The Telegraph
Monday , November 21 , 2011
Since 1st March, 1999
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Gold awaits wedding bliss

Mumbai, Nov. 20: Demand for jewellery may have lost some sheen but is likely to bounce back with the impending wedding season. By then, consumers will also get used to the new price trends.

The World Gold Council’s data for the third quarter of this calendar year showed demand for gold jewellery in India dropping 26 per cent to 125.3 tonnes from 168.4 tonnes in the year-ago quarter. Investment in bars and coins fell 18 per cent to 78 tonnes from nearly 96 tonnes in the same period last year.

Though India is the world’s largest consumer of the yellow metal, China nudged ahead in terms of demand for jewellery in the July-September quarter. Demand there rose 13 per cent to 131 tonnes, while investment in gold bars and coins grew 24 per cent to 60.2 tonnes.

For India, the fall has been attributed to sluggish sales in July and August when demand is usually low.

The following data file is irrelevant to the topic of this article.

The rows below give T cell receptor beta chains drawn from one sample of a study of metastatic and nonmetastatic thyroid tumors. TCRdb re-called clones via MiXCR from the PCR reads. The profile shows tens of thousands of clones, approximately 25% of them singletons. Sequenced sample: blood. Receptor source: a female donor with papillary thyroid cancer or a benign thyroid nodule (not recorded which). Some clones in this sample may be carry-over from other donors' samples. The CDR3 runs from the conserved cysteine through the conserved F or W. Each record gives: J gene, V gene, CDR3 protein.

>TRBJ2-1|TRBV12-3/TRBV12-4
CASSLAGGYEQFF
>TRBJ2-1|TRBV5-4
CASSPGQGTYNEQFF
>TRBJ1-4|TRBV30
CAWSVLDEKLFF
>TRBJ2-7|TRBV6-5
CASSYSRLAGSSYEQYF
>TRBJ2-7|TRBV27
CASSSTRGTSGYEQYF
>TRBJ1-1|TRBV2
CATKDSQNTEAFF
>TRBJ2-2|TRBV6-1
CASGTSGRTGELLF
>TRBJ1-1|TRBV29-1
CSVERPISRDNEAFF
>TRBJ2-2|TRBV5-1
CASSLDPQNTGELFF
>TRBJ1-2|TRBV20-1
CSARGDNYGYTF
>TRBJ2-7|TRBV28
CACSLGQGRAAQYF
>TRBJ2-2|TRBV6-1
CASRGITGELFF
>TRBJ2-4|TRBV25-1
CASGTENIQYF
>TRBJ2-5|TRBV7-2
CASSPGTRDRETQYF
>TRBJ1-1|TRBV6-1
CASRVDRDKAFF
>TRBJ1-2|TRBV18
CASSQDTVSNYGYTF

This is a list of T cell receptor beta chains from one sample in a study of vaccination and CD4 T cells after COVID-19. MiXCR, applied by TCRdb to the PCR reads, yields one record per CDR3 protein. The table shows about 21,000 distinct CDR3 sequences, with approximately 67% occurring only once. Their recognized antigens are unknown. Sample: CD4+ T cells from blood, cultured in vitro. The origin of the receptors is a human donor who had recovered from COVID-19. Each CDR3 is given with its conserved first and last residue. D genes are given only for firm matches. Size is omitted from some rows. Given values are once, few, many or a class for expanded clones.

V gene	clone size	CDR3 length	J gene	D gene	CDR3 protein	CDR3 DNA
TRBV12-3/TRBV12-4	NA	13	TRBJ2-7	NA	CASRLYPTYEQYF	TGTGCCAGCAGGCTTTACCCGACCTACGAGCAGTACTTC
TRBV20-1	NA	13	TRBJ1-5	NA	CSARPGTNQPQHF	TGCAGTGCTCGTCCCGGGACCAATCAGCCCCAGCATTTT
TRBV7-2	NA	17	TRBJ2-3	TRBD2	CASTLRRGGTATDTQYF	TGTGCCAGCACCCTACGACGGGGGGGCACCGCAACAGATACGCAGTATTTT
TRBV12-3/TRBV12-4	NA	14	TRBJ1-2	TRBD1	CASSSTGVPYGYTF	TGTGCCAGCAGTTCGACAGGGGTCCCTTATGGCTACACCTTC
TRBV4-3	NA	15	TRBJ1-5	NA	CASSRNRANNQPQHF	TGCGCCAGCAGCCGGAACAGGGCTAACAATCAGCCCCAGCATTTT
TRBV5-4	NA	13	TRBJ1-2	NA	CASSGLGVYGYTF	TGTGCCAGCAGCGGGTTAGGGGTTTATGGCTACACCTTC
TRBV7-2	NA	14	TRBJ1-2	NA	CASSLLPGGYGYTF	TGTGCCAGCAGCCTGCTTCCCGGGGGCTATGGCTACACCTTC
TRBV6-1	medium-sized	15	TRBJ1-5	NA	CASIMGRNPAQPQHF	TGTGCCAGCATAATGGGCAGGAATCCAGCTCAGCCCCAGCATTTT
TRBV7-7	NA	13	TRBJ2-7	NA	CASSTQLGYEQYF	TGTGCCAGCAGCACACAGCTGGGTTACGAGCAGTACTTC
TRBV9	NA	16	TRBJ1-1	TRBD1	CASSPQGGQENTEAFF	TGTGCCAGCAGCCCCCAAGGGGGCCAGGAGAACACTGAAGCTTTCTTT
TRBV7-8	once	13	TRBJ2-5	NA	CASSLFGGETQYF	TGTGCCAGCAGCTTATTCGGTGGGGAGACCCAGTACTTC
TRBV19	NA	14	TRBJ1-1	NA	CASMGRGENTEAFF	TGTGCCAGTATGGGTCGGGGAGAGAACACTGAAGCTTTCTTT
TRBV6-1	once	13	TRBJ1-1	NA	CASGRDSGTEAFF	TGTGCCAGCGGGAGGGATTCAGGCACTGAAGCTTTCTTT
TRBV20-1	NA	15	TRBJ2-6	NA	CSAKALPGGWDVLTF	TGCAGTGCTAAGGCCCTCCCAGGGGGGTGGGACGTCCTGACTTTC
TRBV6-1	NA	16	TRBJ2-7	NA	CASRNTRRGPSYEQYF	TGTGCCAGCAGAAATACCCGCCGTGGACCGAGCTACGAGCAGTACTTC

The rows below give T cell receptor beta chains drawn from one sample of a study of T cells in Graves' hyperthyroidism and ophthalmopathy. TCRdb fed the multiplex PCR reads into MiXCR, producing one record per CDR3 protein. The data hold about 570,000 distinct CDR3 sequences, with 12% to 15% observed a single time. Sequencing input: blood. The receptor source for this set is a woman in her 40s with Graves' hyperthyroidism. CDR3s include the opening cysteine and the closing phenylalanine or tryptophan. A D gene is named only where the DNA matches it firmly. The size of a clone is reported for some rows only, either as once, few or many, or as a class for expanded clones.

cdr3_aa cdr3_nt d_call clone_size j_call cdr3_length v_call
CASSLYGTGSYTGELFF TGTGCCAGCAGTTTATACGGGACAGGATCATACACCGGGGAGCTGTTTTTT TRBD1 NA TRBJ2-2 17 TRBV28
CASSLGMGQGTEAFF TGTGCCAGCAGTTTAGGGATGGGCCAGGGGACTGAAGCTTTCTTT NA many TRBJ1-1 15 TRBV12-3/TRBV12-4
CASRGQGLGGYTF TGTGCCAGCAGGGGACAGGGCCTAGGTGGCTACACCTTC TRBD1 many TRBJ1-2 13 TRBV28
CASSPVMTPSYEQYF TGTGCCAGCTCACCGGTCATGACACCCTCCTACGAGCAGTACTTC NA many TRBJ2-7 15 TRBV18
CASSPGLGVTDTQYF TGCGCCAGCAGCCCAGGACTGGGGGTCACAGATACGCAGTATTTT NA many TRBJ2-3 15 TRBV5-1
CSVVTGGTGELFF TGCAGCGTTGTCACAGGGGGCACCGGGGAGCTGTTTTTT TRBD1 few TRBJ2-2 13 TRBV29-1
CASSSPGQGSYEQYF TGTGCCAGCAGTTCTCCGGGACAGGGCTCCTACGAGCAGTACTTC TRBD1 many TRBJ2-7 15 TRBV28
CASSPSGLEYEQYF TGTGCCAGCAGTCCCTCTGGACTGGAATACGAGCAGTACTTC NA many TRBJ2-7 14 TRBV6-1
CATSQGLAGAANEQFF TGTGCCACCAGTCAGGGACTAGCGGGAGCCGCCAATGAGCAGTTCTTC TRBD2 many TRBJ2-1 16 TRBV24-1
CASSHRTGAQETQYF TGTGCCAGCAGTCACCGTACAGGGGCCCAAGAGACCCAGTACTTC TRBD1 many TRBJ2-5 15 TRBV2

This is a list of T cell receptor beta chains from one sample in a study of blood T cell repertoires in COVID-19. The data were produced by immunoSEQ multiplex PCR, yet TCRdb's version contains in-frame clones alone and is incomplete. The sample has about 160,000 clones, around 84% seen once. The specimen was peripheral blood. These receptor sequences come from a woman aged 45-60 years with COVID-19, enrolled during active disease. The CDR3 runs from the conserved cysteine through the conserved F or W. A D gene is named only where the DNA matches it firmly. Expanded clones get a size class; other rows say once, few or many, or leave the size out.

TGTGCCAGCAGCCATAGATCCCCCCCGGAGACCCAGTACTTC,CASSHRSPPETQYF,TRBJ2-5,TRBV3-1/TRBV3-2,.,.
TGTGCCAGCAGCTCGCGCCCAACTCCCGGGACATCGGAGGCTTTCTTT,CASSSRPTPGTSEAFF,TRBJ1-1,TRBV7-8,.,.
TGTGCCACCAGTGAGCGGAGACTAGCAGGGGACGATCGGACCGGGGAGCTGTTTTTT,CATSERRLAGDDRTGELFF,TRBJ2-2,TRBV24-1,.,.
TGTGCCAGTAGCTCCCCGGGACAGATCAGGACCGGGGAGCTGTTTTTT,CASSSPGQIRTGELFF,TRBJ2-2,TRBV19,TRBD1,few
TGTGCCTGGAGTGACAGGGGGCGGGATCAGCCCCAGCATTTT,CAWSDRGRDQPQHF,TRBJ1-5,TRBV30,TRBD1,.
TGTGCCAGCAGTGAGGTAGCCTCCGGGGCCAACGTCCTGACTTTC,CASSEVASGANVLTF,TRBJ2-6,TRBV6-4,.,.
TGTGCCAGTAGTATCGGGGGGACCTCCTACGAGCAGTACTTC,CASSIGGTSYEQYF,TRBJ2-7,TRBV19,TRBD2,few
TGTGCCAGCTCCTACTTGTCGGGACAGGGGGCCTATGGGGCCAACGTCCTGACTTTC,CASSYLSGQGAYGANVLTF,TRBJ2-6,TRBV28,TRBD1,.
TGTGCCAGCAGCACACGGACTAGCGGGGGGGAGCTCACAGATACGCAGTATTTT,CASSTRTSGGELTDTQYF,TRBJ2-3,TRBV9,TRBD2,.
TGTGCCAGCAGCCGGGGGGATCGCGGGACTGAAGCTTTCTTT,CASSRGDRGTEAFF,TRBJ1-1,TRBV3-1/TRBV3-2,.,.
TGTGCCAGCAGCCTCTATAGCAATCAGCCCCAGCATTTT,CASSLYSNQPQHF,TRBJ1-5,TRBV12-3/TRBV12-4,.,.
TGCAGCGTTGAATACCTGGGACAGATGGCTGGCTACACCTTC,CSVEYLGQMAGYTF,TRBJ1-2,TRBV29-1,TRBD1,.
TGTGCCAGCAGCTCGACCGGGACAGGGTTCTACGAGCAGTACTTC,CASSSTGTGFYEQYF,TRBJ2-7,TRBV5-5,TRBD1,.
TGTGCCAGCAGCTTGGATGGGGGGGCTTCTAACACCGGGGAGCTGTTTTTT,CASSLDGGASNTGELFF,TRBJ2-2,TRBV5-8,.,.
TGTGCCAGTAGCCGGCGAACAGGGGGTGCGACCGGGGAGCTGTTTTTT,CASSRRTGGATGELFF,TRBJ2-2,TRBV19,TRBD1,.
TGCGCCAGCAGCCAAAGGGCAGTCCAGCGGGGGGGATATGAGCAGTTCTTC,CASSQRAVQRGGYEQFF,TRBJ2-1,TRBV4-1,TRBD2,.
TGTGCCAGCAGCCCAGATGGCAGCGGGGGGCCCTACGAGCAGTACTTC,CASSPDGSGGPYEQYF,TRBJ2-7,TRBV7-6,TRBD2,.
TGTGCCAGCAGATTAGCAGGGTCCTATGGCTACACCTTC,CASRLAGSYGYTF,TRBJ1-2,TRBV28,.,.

However, subsequently the demand failed to show the usual pick-up as heightened volatility in gold prices, which hit new highs, dampened consumer enthusiasm, the World Gold Council said.

The depreciation of the rupee, that lost around 14 per cent against the dollar during that period, added to the woes of the buyers.

Experts are of the opinion that this could be a temporary trend and a pick-up is round the corner.

“The fourth quarter may see an increase in demand for gold here in India as it coincides with the marriage season when huge buying takes place,” an analyst said.

Reena Walia, senior analyst (commodities) at Angel Broking, told The Telegraph that a bounceback in demand for gold couldn’t be ruled out as buyers get used to the new price trends.

“We have seen earlier that when there is a price increase, demand slows down. But once buyers get accustomed to the prices, demand recovers,” Walia said.

Walia said while a dearer gold along with the depreciation of the rupee was to be blamed for the drop in demand, the rise in prices saw consumers preferring gold ETFs over holding the yellow metal in the physical form.

“A correction is also expected in gold prices and at these levels, buying could come in,” she said.

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